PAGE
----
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Masaya: More Than Just an Artisan Market

MASAYA – El Malecón, the windswept boardwalk that peers out over the yawning Masaya lagoon at the foot of the burping Santiago crater, will see $1 million in investment over the next three years as part of a facelift to make this city’s famous lookout point more tourist-friendly.

Masaya’s roads and historic neighborhoods will be marked with street signs, its markets will be lit up with new lighting, and its parks and plazas will be festooned with a dozen new fountains.

It’s all part of Mayor Orlando Noguera’s plan to go out with a bang in his last year in office.

“We have an enormous intangible cultural richness,” the white-bearded Noguera tells The Nica Times in an interview in his office.

“You sense it out there in the street when you talk with the vendors.”

It would be hard to prove the 57-year-old Sandinista mayor wrong, seeing that Masaya’s Old Market is the mother of Central American bazaars.

This 168-year-old town attracts an estimated 400,000 tourists a year, but most don’t make it far beyond the famous artisans’ market, where intense colors, folkloric music, stalls filled with arts and crafts and vibrant vendors delight tourists.

But Masaya, Noguera stresses, is much more than its market. And one of the mayor’s priorities is to help his city take full advantage of its natural endowments so that Masaya can reap more benefits from Nicaragua’s budding tourism industry.

The $1 million project to fix up the aging malecón, which offers breathtaking views of the smoking Masaya Volcano and the windswept waters of Masaya Lagoon, is being made possible in a large part due to Austrian aid. The project is part of a three-year, three-phase effort to illuminate the lake-ridge boardwalk, repaint it, and offer visitors more food and beverage services.

“We want to take advantage of the beautiful landscape, the view of the volcano,” says Noguera, an electrical engineer who got into politics with the Sandinista Renovation Movement (MRS).

Laguna de Masaya’s slopes, a popular perching place for birds of paradise, were once spangled with indigenous Chorotega villages that clashed with the Spanish upon their arrival.Masaya has since been a hotbed of revolt – against U.S. mercenary William Walker’s forces in the 19th century, followed by the U.S. Marines in 1912, and finally against the National Guard during the Sandinista revolution.

On the far side of the lagoon, accessible from the Carretera Masaya, is the city’s other major attraction: the VolcanMasayaNational Park, where hikers meander through an extraterrestrial-like landscape to the gaping and smoking crater.

Back in town, a block from the Malecón is a cluster of world-famous family-run hammock shops, where elegant and colorful hammocks sway in the wind while gracious workers toil away. Also overlooking the lagoon is the city’s baseball stadium, named after Roberto Clemente, the Puerto Ricanborn Hall of Fame outfielder for the Pittsburgh Pirates who died in a plane crash while heading to Nicaragua to donate aid to victims after the 1972 Earthquake.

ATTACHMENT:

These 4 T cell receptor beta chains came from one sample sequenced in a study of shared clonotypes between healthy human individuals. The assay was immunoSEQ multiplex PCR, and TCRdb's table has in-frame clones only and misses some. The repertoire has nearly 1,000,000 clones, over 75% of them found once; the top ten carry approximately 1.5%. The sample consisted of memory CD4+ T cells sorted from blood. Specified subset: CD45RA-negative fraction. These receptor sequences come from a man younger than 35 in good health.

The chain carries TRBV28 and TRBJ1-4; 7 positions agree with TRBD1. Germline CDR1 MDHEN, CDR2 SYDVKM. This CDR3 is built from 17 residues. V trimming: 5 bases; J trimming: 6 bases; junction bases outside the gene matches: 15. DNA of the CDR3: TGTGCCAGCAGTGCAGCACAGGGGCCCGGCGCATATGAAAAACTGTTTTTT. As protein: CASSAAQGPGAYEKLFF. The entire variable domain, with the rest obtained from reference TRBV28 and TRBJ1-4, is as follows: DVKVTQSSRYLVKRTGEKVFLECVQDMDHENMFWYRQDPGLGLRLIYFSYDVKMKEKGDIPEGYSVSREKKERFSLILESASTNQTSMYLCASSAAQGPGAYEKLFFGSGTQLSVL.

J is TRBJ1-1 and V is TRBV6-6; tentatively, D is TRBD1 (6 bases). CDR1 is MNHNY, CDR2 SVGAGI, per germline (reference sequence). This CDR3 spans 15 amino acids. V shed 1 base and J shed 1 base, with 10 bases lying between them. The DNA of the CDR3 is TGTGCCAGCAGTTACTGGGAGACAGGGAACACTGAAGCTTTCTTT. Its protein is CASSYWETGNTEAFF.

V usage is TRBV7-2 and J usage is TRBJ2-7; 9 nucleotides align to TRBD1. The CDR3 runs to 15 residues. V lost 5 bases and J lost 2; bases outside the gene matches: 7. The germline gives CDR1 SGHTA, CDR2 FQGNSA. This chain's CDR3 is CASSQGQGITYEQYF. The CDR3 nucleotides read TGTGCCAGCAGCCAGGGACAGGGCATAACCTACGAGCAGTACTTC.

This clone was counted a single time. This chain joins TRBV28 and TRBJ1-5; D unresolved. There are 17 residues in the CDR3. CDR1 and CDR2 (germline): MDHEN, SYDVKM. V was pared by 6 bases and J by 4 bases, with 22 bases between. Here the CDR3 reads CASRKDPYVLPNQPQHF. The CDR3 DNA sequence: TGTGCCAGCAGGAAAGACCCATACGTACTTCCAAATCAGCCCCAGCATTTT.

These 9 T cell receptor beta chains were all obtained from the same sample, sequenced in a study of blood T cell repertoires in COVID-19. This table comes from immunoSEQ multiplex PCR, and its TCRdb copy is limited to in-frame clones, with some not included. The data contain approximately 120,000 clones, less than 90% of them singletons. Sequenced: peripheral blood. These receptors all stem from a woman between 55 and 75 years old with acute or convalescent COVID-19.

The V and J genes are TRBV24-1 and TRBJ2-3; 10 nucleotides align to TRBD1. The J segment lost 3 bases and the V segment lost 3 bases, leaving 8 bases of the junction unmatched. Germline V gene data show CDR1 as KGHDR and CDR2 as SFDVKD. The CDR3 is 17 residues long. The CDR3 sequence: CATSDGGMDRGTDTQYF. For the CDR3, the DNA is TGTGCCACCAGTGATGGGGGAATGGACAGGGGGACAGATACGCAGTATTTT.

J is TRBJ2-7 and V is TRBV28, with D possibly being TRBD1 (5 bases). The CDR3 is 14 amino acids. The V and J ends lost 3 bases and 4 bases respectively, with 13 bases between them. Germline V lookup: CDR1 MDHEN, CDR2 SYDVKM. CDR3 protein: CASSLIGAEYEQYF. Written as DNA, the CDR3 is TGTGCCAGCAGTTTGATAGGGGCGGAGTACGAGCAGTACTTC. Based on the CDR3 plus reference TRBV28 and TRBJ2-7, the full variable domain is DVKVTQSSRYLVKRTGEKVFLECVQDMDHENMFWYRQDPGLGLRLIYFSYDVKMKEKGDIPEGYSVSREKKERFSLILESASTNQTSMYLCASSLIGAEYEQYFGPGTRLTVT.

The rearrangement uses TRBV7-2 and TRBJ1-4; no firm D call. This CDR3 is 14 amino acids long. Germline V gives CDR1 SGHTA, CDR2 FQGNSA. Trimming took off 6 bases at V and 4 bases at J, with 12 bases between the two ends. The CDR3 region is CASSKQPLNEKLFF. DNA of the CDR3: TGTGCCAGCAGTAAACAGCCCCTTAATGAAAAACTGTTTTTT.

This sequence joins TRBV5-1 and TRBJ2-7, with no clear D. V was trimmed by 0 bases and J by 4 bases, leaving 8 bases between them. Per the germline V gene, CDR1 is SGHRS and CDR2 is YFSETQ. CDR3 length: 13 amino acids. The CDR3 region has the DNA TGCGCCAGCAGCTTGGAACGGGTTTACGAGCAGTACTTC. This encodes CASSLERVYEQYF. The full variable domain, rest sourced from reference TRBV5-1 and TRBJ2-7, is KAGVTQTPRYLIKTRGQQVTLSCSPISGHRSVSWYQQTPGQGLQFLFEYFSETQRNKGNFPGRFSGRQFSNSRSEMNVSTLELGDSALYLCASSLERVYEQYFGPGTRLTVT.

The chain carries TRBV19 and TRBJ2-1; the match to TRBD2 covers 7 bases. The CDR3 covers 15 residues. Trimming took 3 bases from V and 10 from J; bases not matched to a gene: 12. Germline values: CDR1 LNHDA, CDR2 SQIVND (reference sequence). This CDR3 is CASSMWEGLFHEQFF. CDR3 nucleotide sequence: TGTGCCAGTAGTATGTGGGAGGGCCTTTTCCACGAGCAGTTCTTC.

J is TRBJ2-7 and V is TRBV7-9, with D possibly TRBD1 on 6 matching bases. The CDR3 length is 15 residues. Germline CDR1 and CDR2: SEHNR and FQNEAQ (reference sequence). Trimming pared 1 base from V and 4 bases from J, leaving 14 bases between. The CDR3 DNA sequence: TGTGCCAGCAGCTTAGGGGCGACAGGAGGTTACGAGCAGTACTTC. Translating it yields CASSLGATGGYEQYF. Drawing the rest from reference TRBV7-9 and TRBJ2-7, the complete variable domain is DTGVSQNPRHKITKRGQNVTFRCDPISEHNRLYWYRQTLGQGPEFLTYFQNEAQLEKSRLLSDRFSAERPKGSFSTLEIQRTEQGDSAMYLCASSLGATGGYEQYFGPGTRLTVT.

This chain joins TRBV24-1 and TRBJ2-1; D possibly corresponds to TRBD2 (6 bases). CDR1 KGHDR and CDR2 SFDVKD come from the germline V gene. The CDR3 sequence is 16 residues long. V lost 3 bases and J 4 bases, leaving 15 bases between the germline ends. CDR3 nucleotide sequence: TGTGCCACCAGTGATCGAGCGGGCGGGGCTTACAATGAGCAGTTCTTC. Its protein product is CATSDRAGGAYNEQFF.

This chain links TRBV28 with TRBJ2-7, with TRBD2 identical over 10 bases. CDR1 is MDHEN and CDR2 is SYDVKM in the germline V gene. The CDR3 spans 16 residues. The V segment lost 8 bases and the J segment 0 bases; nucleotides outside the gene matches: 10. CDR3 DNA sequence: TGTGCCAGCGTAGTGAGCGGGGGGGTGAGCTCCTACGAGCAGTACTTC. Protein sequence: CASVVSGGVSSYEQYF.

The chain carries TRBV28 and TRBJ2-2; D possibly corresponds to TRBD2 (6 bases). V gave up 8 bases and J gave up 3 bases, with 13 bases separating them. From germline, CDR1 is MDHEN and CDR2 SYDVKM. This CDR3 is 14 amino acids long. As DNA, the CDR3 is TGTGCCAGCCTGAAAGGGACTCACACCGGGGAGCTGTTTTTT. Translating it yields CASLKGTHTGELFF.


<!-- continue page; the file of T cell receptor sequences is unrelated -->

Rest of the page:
Today, foreign tourists and Masayas fill the cozy park to root for the local team, the Wild Animals of San Fernando.

A short cab ride from the city, visitors find Coyotepe, a fort used to battle U.S. Marines in the early 20th century, and later turned into a prison under the Somoza dictatorship.

The mayor is also making efforts to spruce up the downtown. The $15,000 street sign project, which is to be completed in March, is being financed by Dutch aid and will involve putting up 50 signs on street corners, as well as assigning street numbers to addresses. The town’s neighborhoods will also be labeled to make the place more tourist-accessible.

Masaya will also touch up its many parks and plazas with better lighting and illuminated fountains, and will pave an additional six kilometers of roads next year, including some that lead to the popular market.

“In 2010, the whole city will be paved,” the mayor said.

Inside the market, Noguera’s administration has made strides forward with quarterly health inspections in conjunction with the Health Ministry that require the market to close down altogether for a day or two at a time.

Noguera’s administration has already spent $80,000 to improve lighting in the market, and is in the process of completing a wall that will close off the dump area from the market itself.

The city’s main church, San Fernando, is also being completely renovated with private loans and financing, and should be completed this year.

“We’re making many efforts to make Masaya more attractive to international and national tourists,” Noguera says.



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